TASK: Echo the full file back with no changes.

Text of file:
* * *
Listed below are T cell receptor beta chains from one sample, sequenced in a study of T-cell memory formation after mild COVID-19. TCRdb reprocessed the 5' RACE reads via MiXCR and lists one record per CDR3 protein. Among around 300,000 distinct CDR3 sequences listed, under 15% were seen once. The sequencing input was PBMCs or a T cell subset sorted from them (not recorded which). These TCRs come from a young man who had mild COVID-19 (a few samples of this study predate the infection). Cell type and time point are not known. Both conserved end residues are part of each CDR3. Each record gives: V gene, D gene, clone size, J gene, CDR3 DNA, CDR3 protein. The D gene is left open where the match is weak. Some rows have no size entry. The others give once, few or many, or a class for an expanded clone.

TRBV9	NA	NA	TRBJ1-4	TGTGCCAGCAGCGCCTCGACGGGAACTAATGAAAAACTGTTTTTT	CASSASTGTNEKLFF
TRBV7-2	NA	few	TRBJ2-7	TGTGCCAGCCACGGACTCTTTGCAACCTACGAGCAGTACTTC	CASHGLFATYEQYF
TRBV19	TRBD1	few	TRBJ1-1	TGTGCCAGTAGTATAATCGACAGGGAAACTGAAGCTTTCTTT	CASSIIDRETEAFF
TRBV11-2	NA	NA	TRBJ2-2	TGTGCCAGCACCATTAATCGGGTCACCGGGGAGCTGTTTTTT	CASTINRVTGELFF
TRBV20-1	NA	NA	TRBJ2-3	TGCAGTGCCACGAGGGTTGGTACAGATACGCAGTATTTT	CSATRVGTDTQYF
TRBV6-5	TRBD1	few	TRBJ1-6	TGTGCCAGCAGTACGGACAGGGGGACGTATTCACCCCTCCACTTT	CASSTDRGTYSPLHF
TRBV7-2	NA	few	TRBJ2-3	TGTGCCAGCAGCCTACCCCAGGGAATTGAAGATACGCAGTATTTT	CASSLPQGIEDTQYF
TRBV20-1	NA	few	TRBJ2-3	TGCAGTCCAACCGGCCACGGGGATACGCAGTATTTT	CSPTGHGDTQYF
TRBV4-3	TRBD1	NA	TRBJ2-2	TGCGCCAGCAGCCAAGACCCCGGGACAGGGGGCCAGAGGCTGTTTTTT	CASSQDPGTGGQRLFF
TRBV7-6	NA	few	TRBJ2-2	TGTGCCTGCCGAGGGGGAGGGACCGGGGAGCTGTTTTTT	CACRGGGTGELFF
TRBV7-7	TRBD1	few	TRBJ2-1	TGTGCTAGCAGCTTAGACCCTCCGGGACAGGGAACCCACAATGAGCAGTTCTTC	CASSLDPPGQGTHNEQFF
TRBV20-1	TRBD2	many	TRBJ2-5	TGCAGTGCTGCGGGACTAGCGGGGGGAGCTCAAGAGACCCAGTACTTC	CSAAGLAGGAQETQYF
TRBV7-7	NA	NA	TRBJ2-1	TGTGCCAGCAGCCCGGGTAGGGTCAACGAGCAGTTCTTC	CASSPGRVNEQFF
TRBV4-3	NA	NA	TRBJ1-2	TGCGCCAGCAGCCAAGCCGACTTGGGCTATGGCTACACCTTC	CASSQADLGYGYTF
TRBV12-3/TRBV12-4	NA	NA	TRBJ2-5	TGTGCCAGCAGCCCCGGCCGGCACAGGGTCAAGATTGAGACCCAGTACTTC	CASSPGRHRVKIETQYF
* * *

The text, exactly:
Listed below are T cell receptor beta chains from one sample, sequenced in a study of T-cell memory formation after mild COVID-19. TCRdb reprocessed the 5' RACE reads via MiXCR and lists one record per CDR3 protein. Among around 300,000 distinct CDR3 sequences listed, under 15% were seen once. The sequencing input was PBMCs or a T cell subset sorted from them (not recorded which). These TCRs come from a young man who had mild COVID-19 (a few samples of this study predate the infection). Cell type and time point are not known. Both conserved end residues are part of each CDR3. Each record gives: V gene, D gene, clone size, J gene, CDR3 DNA, CDR3 protein. The D gene is left open where the match is weak. Some rows have no size entry. The others give once, few or many, or a class for an expanded clone.

TRBV9	NA	NA	TRBJ1-4	TGTGCCAGCAGCGCCTCGACGGGAACTAATGAAAAACTGTTTTTT	CASSASTGTNEKLFF
TRBV7-2	NA	few	TRBJ2-7	TGTGCCAGCCACGGACTCTTTGCAACCTACGAGCAGTACTTC	CASHGLFATYEQYF
TRBV19	TRBD1	few	TRBJ1-1	TGTGCCAGTAGTATAATCGACAGGGAAACTGAAGCTTTCTTT	CASSIIDRETEAFF
TRBV11-2	NA	NA	TRBJ2-2	TGTGCCAGCACCATTAATCGGGTCACCGGGGAGCTGTTTTTT	CASTINRVTGELFF
TRBV20-1	NA	NA	TRBJ2-3	TGCAGTGCCACGAGGGTTGGTACAGATACGCAGTATTTT	CSATRVGTDTQYF
TRBV6-5	TRBD1	few	TRBJ1-6	TGTGCCAGCAGTACGGACAGGGGGACGTATTCACCCCTCCACTTT	CASSTDRGTYSPLHF
TRBV7-2	NA	few	TRBJ2-3	TGTGCCAGCAGCCTACCCCAGGGAATTGAAGATACGCAGTATTTT	CASSLPQGIEDTQYF
TRBV20-1	NA	few	TRBJ2-3	TGCAGTCCAACCGGCCACGGGGATACGCAGTATTTT	CSPTGHGDTQYF
TRBV4-3	TRBD1	NA	TRBJ2-2	TGCGCCAGCAGCCAAGACCCCGGGACAGGGGGCCAGAGGCTGTTTTTT	CASSQDPGTGGQRLFF
TRBV7-6	NA	few	TRBJ2-2	TGTGCCTGCCGAGGGGGAGGGACCGGGGAGCTGTTTTTT	CACRGGGTGELFF
TRBV7-7	TRBD1	few	TRBJ2-1	TGTGCTAGCAGCTTAGACCCTCCGGGACAGGGAACCCACAATGAGCAGTTCTTC	CASSLDPPGQGTHNEQFF
TRBV20-1	TRBD2	many	TRBJ2-5	TGCAGTGCTGCGGGACTAGCGGGGGGAGCTCAAGAGACCCAGTACTTC	CSAAGLAGGAQETQYF
TRBV7-7	NA	NA	TRBJ2-1	TGTGCCAGCAGCCCGGGTAGGGTCAACGAGCAGTTCTTC	CASSPGRVNEQFF
TRBV4-3	NA	NA	TRBJ1-2	TGCGCCAGCAGCCAAGCCGACTTGGGCTATGGCTACACCTTC	CASSQADLGYGYTF
TRBV12-3/TRBV12-4	NA	NA	TRBJ2-5	TGTGCCAGCAGCCCCGGCCGGCACAGGGTCAAGATTGAGACCCAGTACTTC	CASSPGRHRVKIETQYF